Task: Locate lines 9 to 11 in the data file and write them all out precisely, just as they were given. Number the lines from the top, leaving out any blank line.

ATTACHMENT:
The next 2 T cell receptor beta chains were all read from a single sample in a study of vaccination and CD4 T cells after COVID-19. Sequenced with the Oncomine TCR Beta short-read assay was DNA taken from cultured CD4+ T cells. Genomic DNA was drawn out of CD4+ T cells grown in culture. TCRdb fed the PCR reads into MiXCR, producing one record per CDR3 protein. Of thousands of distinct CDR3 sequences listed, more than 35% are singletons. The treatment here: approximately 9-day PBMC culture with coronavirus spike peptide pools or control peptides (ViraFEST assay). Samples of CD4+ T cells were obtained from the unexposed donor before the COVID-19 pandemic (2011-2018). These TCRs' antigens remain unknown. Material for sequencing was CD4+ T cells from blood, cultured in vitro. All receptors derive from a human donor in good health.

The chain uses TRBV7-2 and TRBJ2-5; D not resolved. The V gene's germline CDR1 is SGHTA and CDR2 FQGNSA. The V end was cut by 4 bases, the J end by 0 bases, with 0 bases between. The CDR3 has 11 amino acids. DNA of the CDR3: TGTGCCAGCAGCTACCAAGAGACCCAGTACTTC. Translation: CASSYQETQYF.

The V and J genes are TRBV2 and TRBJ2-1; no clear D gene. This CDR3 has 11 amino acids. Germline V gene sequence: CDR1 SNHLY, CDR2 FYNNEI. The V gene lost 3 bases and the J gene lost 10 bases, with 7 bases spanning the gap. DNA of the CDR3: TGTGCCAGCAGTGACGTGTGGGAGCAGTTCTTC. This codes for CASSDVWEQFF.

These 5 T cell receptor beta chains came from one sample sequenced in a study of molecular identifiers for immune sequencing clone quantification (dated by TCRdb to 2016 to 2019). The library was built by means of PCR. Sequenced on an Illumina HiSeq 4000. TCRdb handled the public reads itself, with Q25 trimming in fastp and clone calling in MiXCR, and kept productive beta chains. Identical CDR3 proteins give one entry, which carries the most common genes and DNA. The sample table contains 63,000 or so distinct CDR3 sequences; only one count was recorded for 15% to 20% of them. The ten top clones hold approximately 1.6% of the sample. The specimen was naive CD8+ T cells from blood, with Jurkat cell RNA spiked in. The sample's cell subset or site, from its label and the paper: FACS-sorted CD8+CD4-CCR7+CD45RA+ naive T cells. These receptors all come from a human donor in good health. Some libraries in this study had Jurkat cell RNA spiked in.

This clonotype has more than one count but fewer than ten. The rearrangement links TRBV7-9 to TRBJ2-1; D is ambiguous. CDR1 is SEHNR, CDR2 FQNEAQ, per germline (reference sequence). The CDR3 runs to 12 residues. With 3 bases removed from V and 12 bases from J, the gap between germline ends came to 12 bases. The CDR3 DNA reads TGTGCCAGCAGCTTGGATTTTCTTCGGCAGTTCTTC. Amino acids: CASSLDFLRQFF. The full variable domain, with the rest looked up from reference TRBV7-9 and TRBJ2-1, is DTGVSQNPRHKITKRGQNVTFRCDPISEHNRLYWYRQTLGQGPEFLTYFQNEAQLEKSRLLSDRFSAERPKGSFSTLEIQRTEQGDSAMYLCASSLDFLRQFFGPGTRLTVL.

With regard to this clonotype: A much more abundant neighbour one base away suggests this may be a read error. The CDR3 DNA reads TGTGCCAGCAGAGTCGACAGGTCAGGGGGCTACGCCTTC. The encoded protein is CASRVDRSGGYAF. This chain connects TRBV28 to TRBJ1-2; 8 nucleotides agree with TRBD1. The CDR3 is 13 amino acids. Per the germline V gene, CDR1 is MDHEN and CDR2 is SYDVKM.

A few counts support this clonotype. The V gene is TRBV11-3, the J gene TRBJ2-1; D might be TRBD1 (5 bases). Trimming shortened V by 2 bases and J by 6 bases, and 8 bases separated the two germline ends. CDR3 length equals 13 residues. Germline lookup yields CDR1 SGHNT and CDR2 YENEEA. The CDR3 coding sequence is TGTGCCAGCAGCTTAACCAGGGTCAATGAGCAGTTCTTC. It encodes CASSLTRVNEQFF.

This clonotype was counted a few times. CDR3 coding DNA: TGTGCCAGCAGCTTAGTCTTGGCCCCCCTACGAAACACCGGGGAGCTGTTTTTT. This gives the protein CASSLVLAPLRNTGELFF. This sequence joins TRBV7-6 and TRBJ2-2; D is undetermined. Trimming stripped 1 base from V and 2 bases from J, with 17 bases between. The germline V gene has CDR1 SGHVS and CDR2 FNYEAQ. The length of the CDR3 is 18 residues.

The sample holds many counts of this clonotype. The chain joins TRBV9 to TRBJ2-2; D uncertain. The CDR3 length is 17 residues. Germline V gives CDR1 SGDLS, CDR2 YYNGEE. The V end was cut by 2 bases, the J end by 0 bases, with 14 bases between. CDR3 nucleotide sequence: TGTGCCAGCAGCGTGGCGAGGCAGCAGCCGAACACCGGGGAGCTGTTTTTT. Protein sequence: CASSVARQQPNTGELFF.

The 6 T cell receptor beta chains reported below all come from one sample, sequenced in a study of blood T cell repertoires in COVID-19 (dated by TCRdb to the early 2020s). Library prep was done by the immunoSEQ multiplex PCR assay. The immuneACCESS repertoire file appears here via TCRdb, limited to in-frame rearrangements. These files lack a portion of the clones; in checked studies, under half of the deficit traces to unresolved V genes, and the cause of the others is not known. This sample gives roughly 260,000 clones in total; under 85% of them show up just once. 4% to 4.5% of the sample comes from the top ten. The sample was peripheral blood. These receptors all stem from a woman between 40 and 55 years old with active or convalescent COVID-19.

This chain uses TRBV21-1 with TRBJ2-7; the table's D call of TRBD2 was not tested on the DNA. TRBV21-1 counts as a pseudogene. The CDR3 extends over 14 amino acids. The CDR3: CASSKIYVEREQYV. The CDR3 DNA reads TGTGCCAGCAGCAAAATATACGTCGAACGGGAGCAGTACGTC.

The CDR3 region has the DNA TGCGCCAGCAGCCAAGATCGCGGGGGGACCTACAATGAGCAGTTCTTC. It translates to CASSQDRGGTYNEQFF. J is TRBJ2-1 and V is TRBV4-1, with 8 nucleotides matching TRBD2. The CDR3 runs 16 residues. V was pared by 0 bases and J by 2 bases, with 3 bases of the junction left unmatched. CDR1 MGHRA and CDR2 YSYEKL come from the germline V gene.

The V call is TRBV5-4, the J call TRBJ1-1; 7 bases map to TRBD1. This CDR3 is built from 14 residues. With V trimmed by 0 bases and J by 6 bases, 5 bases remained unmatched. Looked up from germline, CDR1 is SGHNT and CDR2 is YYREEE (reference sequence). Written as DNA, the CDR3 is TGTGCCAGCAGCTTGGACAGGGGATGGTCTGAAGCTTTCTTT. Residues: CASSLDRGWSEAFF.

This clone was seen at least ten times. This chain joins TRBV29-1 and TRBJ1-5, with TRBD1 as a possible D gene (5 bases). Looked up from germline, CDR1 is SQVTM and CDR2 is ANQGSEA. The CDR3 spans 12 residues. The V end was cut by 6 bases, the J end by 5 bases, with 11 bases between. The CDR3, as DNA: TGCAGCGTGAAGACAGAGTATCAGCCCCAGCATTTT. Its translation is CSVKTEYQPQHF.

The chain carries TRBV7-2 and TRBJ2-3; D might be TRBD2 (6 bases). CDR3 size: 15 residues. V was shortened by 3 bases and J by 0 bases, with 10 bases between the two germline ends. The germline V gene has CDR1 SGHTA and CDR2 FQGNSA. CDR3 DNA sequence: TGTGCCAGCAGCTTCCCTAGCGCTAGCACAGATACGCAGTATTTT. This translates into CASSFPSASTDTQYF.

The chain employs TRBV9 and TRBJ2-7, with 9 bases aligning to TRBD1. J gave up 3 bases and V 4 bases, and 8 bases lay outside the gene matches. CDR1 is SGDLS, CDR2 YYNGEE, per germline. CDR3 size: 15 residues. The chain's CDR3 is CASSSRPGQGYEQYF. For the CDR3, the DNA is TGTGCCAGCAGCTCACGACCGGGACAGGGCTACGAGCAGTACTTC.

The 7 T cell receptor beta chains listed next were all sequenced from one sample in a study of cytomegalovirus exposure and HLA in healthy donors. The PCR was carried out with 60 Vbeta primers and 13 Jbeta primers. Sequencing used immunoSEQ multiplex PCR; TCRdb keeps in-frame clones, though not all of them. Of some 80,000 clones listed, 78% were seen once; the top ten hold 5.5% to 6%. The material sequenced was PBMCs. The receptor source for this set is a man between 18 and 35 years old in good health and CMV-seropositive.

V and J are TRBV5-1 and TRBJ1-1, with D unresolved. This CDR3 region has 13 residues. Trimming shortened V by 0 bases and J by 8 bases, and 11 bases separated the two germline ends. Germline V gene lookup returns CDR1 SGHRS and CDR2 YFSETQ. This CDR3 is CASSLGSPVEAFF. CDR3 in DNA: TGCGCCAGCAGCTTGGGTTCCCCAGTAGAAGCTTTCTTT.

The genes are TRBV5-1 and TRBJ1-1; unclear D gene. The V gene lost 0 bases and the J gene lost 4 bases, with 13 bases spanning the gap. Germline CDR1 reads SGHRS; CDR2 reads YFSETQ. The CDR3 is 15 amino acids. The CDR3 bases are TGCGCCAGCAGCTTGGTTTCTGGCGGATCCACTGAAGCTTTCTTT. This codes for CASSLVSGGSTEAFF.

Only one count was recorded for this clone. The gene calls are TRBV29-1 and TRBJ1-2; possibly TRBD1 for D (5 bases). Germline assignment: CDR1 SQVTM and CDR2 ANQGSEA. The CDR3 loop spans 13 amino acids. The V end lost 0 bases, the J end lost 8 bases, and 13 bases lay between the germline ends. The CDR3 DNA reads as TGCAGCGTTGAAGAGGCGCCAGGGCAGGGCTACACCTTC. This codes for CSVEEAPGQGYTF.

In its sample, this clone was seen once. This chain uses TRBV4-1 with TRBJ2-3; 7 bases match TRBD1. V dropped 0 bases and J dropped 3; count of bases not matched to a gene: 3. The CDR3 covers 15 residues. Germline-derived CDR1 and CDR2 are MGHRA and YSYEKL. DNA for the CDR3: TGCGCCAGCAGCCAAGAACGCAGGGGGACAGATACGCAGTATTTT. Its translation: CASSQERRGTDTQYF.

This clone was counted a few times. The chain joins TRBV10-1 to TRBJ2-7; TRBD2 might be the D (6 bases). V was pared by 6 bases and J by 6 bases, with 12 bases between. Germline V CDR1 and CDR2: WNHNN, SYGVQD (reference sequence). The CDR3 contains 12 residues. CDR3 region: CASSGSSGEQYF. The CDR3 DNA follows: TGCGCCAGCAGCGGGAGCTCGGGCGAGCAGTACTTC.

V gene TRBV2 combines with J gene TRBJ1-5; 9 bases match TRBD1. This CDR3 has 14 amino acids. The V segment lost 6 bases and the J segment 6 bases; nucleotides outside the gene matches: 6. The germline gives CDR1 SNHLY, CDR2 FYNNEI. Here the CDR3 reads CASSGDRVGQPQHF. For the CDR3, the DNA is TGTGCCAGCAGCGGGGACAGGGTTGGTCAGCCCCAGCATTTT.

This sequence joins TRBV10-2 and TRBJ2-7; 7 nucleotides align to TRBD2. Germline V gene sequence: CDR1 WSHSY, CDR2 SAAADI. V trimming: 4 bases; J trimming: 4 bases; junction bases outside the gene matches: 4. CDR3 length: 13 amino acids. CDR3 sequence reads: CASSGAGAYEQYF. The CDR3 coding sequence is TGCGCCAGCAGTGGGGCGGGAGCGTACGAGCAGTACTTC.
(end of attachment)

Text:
The sample holds many counts of this clonotype. The chain joins TRBV9 to TRBJ2-2; D uncertain. The CDR3 length is 17 residues. Germline V gives CDR1 SGDLS, CDR2 YYNGEE. The V end was cut by 2 bases, the J end by 0 bases, with 14 bases between. CDR3 nucleotide sequence: TGTGCCAGCAGCGTGGCGAGGCAGCAGCCGAACACCGGGGAGCTGTTTTTT. Protein sequence: CASSVARQQPNTGELFF.

The 6 T cell receptor beta chains reported below all come from one sample, sequenced in a study of blood T cell repertoires in COVID-19 (dated by TCRdb to the early 2020s). Library prep was done by the immunoSEQ multiplex PCR assay. The immuneACCESS repertoire file appears here via TCRdb, limited to in-frame rearrangements. These files lack a portion of the clones; in checked studies, under half of the deficit traces to unresolved V genes, and the cause of the others is not known. This sample gives roughly 260,000 clones in total; under 85% of them show up just once. 4% to 4.5% of the sample comes from the top ten. The sample was peripheral blood. These receptors all stem from a woman between 40 and 55 years old with active or convalescent COVID-19.

This chain uses TRBV21-1 with TRBJ2-7; the table's D call of TRBD2 was not tested on the DNA. TRBV21-1 counts as a pseudogene. The CDR3 extends over 14 amino acids. The CDR3: CASSKIYVEREQYV. The CDR3 DNA reads TGTGCCAGCAGCAAAATATACGTCGAACGGGAGCAGTACGTC.